John Grandage: When he ran for office, he didn't initially come out in support of that. So it's thinking about how does the country respond to civil rights? Collins feared also, to be very frank about it, the economic ramifications of Florida having kind of, you know, people being firehosed in the street or people standing in front of a doorway of a school and like shouting and calling out the troops to prevent integration. Like that to him was, would have been very damaging to the image Florida.

Collins became one of the most prominent white Southern politicians to speak in favor of racial integration and the growing Civil Rights movement. He was governor from 1955 through 1961, which means that he was in charge during the 1956 Tallahassee Bus boycott.

John Grandage: The bus boy caught here with the two students at FAMU that that really started it: Wilhelmina Jakes and Carrie Patterson are their names.

John Grandage: And then the community organized behind them, then you see the local churches, people like C K Steele, leaders in the community, sort of bring some broader community organization, which of course the boycott put all this economic pressure on the city and the bus company, which ultimately led to them repealing segregated seating ordinances and at the same time, the bus boycott in Montgomery, which started earlier, but runs somewhat parallel. And that's an important part of our interpretation of Collins is that he undeniably has a very specific moral view of the world. And as the state, or as the local government in Florida started to react very extremely to Civil Rights activism like jailing the sit-in demonstrators. What we can trace is here's a person who began to question these beliefs that he had grown up with. He says, it's like a two class society. Right. And he's on the privileged side. And then seeing the response and thinking about the potential for all kinds of ramifications in society. That's really what drove him to do a lot of the things that he did. And so he began to adapt his thinking. So in that way, we can actually take Collins and position the decisions he made, you know, not as something that came solely from him. So it gives a little bit of power to the activists and it helps to position the people really who were putting it on the line. So alongside the Collins story, we're able to tell that story of the local activists, and so it's important that Collins didn't act in a vacuum.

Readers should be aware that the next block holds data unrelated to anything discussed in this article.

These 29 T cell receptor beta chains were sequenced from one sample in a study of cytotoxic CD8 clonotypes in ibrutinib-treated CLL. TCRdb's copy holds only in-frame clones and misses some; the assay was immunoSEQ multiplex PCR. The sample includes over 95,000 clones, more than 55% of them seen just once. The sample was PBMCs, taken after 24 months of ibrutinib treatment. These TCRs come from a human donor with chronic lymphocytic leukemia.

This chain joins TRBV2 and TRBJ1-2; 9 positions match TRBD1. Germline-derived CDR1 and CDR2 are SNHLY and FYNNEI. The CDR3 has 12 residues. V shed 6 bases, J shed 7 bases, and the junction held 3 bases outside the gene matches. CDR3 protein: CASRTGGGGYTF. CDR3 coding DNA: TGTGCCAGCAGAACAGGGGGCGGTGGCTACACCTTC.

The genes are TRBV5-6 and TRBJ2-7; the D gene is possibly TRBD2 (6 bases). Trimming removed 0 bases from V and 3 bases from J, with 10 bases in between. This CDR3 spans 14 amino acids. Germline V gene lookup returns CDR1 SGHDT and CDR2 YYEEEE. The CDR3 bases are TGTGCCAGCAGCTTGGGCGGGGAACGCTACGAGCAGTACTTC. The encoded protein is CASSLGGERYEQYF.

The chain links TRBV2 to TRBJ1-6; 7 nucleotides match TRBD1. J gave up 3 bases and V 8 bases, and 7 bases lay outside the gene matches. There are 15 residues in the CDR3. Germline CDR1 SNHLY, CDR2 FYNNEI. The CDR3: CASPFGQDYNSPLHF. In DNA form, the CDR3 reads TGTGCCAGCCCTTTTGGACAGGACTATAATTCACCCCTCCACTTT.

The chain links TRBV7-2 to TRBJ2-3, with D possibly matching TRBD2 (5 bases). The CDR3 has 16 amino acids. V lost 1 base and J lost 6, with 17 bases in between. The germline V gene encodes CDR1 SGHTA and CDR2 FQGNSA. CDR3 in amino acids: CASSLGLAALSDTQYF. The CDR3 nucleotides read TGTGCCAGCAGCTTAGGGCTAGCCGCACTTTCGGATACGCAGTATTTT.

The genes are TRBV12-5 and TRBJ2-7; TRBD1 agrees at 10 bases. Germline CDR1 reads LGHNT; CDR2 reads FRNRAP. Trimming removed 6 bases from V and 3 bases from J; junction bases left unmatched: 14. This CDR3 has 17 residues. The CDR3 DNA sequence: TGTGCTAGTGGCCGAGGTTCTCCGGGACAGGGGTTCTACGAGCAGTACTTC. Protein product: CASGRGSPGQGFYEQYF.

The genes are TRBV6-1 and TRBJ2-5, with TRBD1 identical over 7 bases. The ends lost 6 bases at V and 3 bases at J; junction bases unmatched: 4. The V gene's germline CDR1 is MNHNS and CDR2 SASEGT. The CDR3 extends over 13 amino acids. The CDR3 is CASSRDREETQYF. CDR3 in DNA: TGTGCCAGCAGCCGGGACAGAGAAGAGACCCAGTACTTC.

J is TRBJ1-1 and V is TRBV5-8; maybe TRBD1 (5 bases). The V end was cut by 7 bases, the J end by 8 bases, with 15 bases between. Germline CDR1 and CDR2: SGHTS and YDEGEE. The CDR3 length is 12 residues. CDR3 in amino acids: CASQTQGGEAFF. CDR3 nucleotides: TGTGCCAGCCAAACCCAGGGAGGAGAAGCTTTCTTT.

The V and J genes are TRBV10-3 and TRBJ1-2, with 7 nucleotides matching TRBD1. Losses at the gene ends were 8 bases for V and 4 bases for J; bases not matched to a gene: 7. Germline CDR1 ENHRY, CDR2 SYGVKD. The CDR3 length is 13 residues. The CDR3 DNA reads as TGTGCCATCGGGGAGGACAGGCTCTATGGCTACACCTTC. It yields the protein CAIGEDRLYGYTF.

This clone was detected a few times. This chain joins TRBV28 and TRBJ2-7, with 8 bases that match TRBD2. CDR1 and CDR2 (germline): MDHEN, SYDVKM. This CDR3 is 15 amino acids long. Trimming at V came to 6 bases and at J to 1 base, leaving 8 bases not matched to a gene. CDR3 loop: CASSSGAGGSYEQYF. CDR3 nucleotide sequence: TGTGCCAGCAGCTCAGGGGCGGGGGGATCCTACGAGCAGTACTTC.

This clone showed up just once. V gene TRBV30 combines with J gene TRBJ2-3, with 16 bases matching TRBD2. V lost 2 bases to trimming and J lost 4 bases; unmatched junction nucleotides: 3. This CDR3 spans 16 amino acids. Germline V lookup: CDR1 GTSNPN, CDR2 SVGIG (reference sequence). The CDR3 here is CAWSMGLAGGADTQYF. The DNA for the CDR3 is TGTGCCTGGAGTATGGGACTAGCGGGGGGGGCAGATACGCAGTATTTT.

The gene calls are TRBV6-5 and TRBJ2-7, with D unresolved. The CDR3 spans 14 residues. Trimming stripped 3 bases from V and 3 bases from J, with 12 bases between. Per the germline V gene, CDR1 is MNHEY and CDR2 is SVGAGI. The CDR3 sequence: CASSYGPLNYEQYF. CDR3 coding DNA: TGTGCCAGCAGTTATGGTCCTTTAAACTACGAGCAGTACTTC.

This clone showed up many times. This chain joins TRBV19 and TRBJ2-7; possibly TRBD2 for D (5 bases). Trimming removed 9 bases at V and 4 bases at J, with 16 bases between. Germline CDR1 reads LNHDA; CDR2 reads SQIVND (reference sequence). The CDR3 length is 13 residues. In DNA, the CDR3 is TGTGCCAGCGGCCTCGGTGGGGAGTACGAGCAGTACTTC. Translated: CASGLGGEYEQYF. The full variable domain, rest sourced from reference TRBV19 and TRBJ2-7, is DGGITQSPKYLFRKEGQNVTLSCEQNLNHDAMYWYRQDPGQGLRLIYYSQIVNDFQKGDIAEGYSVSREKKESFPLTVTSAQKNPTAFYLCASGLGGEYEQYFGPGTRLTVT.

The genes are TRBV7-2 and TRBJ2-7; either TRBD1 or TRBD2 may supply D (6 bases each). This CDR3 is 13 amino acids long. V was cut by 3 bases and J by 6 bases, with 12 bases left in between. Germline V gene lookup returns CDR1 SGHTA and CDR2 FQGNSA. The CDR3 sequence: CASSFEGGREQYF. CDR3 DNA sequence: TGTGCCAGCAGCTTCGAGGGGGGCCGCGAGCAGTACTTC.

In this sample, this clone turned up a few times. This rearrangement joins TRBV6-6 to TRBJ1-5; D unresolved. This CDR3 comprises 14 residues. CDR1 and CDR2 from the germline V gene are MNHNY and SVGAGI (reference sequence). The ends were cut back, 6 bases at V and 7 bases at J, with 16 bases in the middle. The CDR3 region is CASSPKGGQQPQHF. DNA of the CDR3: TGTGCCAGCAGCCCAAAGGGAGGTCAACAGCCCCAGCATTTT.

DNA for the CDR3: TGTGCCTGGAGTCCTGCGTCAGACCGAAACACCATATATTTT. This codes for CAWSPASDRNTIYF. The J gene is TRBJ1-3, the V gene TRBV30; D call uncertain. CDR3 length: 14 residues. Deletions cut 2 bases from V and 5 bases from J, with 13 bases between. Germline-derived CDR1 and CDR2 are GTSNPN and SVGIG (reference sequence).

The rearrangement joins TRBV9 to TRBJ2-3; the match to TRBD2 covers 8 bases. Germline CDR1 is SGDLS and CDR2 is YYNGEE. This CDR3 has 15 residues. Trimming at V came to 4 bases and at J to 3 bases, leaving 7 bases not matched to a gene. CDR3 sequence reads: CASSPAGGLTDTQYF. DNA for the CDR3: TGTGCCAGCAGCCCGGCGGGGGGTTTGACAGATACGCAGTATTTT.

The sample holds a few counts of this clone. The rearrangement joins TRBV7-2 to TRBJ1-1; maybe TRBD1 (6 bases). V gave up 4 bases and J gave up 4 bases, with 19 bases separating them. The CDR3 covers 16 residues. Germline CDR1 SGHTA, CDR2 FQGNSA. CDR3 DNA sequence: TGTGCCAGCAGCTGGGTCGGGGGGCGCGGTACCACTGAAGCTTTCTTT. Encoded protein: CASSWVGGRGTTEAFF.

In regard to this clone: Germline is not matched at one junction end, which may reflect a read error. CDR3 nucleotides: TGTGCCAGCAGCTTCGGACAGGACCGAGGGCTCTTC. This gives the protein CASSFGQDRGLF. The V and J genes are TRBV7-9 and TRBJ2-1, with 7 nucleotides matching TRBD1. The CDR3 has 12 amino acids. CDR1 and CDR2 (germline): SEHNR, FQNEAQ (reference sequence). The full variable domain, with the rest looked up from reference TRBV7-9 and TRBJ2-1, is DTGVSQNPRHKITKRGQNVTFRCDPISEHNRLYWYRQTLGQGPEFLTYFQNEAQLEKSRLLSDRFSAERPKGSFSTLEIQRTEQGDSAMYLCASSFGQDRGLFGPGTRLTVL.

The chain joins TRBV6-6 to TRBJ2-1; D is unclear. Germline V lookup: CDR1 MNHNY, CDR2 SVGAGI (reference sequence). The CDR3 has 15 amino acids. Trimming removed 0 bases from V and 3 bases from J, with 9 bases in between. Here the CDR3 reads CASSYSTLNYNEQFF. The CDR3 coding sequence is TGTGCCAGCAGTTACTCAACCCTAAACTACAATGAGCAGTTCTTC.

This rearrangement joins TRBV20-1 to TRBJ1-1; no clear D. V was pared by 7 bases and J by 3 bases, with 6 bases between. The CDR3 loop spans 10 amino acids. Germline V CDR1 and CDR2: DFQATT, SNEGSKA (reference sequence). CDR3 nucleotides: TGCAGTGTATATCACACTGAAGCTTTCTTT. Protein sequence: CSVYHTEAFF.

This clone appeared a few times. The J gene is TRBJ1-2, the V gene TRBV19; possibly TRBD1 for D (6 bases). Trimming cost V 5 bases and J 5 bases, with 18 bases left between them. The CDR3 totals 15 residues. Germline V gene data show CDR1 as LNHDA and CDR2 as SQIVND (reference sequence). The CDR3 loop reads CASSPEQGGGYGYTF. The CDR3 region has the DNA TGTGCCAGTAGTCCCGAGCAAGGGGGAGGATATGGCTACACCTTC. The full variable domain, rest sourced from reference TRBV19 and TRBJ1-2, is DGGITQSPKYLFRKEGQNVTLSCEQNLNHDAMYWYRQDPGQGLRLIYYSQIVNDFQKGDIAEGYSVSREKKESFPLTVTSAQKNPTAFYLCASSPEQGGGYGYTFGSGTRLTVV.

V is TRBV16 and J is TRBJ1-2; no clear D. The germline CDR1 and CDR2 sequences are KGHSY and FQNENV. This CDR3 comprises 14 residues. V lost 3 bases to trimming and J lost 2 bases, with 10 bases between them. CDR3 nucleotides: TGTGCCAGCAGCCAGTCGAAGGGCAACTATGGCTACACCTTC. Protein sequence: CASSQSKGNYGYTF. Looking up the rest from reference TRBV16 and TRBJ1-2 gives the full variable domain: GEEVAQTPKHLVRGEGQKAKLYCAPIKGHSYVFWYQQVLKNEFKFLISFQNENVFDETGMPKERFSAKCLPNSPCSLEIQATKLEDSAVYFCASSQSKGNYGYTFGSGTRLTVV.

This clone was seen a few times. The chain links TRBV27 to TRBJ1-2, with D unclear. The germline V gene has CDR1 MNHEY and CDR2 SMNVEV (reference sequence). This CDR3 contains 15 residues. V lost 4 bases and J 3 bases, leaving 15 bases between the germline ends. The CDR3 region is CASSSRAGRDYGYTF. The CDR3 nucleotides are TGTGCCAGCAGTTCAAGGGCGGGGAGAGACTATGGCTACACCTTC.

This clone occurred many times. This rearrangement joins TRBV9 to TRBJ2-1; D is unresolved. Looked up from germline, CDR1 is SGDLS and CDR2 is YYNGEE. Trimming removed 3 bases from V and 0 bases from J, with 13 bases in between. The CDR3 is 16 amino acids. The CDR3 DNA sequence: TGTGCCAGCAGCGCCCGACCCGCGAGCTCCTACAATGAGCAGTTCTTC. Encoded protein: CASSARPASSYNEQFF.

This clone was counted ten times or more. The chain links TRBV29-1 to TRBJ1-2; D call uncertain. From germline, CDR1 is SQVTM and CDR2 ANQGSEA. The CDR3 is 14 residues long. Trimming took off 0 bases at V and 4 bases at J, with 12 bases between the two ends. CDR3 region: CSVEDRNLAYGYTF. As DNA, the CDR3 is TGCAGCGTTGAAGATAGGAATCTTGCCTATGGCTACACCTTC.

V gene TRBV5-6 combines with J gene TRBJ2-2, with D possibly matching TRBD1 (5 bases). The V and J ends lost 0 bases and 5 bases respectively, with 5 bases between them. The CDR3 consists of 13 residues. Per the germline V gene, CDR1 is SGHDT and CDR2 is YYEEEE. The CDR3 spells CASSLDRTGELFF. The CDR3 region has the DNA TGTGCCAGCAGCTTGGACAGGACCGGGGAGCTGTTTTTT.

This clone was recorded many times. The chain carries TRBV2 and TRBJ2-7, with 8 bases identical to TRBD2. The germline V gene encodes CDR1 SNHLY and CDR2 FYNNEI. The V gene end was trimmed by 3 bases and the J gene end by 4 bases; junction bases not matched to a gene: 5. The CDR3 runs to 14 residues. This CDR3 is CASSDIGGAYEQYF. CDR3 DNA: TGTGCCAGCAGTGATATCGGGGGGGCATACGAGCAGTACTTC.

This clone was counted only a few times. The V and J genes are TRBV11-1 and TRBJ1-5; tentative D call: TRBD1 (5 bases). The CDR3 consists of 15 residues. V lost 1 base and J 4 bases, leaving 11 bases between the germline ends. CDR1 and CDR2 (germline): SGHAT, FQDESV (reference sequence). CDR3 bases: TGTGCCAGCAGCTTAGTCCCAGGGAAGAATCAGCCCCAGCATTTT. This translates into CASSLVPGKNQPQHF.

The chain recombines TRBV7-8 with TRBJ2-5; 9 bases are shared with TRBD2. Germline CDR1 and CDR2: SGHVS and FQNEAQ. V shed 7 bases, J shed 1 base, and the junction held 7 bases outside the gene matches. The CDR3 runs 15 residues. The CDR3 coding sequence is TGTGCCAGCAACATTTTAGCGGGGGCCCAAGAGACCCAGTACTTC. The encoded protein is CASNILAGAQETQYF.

Even more critical to the story -- in a way that de-centers Collins -- was the white backlash to his moderate stance on Civil Rights and the Tallahassee Bus Boycott. The version of the civil rights movement that I was taught in public schools in Tallahassee focused on sweeping and uplifting narratives that had widespread support and presented progress as a straight upward line. Simply put, that’s not what happened. After leaving the Governor's office, LeRoy Collins was appointed by President Johnson in 1964 to direct the Community Relations Service under the Civil Rights Act.

John Grandage: And so he was present in March, 1965 in Selma, Alabama to negotiate on behalf of the federal government. So the marchers are attacked on March 7th. Collins comes in on March 9th, they sort of negotiate this sort of settlement. They progress past Selma. They go onto Montgomery, but this photo's taken and this becomes like the number one piece of anti-Collins propaganda. So he's with John Lewis and Andrew Young and Dr. King and Coretta Scott King and Ralph [Abernathy], like the main figureheads in the Civil Rights movement.

John Grandage: He runs for Senate in 1968, loses the election. And it's really tied back to him being at Selma. He was too liberal, right? Yeah, he was, he was associated with the civil rights activists and that blow back in the South is really pronounced during that 1968 election.

Collins went from receiving 99% of the vote share in Tallahassee in 1954 when he ran for governor to 48% in his 1968 senate race. Again, the museum uses this story as the opening act -- presenting Colin's preserved office and an old-timey TV playing videos of his speeches alongside the most detailed account of the Tallahassee Bus Boycott and backlash that I've ever seen. But here's where the museum really opens up -- remember when I mentioned that this house was built by Richard Keith Call?

John Grandage: So when we take people through the tour, we sort of give them that story arc, but then we jump back and nest it all within the fact that this was a plantation that, bonds people who were claimed as the property of Richard Keith Call built the home. And like, you can reach up and still touch, the physical fabric of the home that they laid into place, the bricks or those floor joists or whatever. The number one artifact that speaks to African-American history here is the house itself. And it's the positioning of credit who built the home, right? Enslaved people built the house, right. You know, we get this telling of American history where it becomes, you know, Call built the house. Which we know is, you know, maybe not in all cases intended to erase the people: it's our manner of speaking. Right? It's kind of the way that we conceptualize this history at a broader level.